Hashim Mohammad Al-Khattati Al Baghdadi (d. 1973), called the ‘Imam of (Arabic) Calligraphy, gifted the people of Jo’burg a copy of his own العربي الخط قواعد) Principles of Arabic Calligraphy). Sheikh Tauha had a copy he brought along to Deoband, which he gifted to me with his own Arabic writing on the cover page. That writing is a sight to behold. I think he was hoping that, amongst other things, he could inspire some interest in calligraphy in me. One of his constant pieces of advice to me was to only read Arabic shuroohaats. It is a shame I wasn’t a better student.
The letter he sent about the books he was to receive as prizes was also written in beautiful Arabic writing.
Creating poetry is a gift given by Allah, not something one can learn. Ironically, just as Imam Shaf’i was a great poet, Shaikh Tauha was also endowed with that skill. His poetry in Arabic and English, beautified by his unbelievable comprehensive command of the Arabic and English languages, in reading, understanding, speaking and writing, is a testimony of his immense expertise in this field. He wrote many poems on various topics: recently his nasheed elegy for his brother Professor Hafiz Abdus Salaam Mohammad Karaan and his defence of Mufti Taqi saheb are worth listening to/reading. This aspect is also another reason for his title as ‘Junior Imam Shaf’I’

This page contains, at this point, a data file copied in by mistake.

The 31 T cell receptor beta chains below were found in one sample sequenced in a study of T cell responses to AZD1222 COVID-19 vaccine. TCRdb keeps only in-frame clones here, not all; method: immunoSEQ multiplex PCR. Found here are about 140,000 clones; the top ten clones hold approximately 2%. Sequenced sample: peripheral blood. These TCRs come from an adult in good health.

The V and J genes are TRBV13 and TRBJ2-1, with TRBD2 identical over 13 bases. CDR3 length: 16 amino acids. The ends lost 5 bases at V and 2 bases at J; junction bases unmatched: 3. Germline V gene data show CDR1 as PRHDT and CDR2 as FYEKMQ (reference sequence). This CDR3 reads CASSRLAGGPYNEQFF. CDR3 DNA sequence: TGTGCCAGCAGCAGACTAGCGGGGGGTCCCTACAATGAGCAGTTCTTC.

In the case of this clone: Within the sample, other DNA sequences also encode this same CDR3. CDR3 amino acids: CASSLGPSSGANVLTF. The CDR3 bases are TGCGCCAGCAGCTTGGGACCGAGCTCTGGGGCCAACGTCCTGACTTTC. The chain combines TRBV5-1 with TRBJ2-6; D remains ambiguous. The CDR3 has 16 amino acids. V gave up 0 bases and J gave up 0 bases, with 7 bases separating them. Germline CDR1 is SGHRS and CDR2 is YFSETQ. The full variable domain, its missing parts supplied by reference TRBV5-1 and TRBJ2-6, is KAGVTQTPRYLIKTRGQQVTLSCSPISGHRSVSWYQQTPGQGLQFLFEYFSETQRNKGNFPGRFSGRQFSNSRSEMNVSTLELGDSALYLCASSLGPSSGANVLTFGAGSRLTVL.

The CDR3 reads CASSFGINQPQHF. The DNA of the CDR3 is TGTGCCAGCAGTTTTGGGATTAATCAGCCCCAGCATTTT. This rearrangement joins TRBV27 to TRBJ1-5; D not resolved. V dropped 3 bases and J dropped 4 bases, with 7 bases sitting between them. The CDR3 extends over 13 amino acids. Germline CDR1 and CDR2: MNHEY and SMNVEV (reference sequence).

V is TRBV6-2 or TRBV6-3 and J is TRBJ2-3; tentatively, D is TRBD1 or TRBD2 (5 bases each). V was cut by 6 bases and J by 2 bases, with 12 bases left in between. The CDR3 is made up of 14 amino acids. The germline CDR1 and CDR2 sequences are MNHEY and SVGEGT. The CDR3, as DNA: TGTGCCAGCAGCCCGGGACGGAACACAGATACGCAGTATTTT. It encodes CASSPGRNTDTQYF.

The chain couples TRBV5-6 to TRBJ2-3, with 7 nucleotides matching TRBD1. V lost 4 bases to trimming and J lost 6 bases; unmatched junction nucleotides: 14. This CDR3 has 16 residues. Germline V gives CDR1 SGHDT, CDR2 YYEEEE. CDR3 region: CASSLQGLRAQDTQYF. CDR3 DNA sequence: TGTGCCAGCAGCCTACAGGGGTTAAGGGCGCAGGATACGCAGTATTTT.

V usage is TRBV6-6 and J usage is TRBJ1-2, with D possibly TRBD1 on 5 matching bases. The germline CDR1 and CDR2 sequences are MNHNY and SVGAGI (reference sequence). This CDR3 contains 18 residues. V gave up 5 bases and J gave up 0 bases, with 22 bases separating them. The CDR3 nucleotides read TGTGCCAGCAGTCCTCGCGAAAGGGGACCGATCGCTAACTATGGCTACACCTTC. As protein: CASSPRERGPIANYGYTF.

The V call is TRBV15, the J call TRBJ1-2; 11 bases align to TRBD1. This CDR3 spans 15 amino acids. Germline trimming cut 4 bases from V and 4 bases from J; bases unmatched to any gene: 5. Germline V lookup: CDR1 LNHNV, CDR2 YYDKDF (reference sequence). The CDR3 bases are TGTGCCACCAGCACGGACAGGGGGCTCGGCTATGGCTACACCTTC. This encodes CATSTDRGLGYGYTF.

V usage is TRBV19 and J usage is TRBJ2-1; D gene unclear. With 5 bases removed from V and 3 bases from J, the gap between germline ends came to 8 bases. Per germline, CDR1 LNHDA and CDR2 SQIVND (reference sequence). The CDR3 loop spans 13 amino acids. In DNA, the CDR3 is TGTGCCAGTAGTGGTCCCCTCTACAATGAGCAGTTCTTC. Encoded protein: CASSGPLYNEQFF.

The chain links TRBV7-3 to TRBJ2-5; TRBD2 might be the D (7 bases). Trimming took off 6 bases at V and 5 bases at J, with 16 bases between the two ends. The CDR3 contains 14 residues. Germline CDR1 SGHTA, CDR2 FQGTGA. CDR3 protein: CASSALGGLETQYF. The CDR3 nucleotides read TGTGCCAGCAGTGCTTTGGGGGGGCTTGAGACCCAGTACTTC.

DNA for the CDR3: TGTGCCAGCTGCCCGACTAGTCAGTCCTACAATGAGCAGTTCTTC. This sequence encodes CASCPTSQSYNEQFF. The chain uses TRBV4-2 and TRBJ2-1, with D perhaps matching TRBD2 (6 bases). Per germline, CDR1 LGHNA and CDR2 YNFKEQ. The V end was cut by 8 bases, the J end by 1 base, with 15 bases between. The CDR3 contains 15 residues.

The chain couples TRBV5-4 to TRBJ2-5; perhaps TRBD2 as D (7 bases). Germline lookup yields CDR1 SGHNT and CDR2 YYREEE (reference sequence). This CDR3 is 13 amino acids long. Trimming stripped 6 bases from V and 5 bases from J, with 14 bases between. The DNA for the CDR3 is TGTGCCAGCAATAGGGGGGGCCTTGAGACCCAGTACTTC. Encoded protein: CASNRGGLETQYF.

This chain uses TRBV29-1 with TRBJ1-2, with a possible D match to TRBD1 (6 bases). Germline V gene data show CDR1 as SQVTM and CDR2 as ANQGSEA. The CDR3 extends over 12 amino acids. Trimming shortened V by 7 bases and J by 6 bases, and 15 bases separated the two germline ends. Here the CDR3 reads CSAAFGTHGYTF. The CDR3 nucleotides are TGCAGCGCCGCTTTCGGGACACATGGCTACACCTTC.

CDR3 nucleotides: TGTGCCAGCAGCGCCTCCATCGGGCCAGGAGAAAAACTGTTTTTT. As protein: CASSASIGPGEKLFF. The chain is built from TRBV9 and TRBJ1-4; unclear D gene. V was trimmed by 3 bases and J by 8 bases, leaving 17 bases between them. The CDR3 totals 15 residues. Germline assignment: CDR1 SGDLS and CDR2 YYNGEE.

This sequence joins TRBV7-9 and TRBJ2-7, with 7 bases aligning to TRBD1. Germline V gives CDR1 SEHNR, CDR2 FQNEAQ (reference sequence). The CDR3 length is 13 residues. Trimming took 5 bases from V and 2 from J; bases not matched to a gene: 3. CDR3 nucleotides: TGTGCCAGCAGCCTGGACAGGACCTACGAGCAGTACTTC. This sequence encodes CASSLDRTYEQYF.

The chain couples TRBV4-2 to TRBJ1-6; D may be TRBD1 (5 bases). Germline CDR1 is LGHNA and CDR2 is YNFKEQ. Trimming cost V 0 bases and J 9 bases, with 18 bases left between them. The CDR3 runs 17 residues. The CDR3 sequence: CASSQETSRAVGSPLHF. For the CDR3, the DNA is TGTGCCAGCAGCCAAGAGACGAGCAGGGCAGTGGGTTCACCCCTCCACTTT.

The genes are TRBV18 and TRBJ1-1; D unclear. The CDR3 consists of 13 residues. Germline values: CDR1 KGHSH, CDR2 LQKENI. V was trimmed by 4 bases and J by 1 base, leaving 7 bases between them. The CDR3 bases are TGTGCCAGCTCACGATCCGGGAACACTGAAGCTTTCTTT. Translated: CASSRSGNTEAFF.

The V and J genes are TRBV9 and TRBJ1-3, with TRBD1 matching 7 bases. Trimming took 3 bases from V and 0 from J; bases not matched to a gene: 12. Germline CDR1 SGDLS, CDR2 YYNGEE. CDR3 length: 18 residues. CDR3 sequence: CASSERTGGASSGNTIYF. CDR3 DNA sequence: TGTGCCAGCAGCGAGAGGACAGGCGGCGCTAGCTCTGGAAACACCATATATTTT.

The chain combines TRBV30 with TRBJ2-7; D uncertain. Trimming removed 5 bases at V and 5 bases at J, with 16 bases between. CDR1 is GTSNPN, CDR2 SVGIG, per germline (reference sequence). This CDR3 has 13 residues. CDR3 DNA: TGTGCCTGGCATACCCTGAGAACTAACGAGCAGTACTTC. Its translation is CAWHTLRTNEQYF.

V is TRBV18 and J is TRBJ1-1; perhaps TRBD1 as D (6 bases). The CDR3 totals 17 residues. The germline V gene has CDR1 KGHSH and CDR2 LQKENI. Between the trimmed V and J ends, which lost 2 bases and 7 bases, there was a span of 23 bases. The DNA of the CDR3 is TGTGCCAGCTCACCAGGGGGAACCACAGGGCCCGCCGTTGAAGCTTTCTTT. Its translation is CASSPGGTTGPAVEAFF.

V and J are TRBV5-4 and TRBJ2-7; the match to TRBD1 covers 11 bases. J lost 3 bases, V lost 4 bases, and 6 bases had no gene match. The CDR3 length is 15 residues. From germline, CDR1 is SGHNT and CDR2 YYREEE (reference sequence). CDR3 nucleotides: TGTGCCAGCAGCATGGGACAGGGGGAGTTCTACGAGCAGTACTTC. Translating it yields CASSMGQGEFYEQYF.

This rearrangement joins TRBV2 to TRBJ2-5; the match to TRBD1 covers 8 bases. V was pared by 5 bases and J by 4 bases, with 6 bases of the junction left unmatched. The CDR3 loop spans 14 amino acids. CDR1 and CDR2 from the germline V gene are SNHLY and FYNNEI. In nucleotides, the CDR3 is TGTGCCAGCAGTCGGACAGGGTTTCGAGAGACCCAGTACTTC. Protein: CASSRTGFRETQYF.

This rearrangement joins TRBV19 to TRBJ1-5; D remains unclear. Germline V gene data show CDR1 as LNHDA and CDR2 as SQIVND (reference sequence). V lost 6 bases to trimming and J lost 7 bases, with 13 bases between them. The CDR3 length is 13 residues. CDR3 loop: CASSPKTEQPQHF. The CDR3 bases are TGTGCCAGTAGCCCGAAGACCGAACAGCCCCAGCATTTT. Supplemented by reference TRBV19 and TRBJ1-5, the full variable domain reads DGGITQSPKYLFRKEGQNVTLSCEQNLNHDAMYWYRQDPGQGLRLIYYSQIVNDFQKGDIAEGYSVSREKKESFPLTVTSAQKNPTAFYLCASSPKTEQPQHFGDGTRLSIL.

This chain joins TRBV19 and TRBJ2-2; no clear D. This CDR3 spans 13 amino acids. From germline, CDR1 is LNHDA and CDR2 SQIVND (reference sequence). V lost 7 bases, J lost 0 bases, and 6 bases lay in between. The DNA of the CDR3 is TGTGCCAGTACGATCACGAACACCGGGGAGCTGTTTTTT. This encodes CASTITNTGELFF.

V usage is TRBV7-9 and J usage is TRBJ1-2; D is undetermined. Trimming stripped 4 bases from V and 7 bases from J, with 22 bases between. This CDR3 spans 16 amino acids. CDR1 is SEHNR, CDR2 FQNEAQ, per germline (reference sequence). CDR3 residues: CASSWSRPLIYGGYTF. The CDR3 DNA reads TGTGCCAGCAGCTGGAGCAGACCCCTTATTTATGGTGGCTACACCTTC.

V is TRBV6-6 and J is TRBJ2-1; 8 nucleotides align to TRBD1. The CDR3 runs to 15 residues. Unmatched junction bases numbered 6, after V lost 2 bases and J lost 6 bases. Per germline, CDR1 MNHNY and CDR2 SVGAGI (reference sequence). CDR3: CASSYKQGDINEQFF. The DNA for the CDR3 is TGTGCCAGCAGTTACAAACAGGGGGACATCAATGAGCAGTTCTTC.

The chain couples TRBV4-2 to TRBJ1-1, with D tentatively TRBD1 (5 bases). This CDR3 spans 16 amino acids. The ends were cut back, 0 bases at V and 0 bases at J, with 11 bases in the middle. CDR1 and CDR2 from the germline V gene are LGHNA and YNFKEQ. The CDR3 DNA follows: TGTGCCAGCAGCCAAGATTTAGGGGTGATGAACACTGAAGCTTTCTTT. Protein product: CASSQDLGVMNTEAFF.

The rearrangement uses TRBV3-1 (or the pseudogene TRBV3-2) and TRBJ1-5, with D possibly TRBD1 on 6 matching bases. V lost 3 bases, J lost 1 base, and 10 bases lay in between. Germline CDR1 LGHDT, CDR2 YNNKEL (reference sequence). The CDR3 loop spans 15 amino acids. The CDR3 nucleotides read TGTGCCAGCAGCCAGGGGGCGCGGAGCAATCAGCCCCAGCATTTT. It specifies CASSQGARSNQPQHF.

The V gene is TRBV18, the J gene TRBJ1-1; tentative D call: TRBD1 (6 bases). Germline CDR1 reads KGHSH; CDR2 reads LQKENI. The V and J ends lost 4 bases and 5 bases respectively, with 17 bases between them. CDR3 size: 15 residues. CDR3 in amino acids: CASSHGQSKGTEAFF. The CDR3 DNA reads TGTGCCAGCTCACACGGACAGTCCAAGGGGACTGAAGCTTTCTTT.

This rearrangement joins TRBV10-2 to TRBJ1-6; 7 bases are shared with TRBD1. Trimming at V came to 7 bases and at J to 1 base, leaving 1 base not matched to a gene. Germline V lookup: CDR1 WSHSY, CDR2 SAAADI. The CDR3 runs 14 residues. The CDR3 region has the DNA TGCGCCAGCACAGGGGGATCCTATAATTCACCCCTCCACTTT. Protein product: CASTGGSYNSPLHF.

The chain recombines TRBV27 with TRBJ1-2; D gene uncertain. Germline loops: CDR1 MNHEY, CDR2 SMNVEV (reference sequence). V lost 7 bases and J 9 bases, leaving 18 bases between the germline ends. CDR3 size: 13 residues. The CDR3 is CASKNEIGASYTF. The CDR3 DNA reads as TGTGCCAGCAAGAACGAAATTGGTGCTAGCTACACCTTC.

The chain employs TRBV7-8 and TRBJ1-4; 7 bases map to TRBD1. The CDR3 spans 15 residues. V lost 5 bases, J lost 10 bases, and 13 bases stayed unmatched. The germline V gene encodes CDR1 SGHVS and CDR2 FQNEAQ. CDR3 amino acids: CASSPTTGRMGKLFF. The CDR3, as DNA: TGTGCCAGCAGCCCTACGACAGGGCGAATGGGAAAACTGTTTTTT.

His knowledge of traditional books was also beyond belief. Whilst in the UK in 2017, he had a discussion with Mufti Shabbir Saheb (damat barakatuhum) at his residence after dinner. The discussion of two great minds on the matter of traditional books etc. was a worthwhile moment. On that trip he was invited over by Hazrat Molana Yusuf Motala Saheb (rahmatullahi alaihi) to his home too. Hazrat asked about South Africa and presented Shaikh with many of his own publications as a parting gift. Mufti Abdul Hamid of Tauheedul School also invited him over and they had a lengthy discussion on Islamic schools and the challenges facing our community. He had a brief visit of a few hours to Leicester at the Shafi’i masjid, Masjid-a-Aisha. He gave a small speech and then, during the gathering, after one attendee requested the ijaza of the Ar-Rahimoon hadeeth, the sheikh, without
hesitation, conveyed not only the hadeeth but also whole sanad from memory. In just the same way, he related the entire Sanads of Muslim and Bhukhari during the Bhukhari Jalsa.
These treasured moments and meetings with great luminaries and people of influence is an
indication of how they also valued the Sheikh just as much as he did them.
Upholding Deen and Shafi’i Madhhab:
He was never scared or hesitated to express anything he felt needed to be said in deeni matters. Once, whilst in Deoband we received a widely read foreign journal written by a high ranking alim, within which there was a question/answer page. There was one answer, which, while Shaikh agreed with technically, he felt that the style and manner of the prose impacted negatively on the Shafi’i mazhab. He did not hesitate to express his thoughts and immediately wrote back. This remained his approach throughout his life.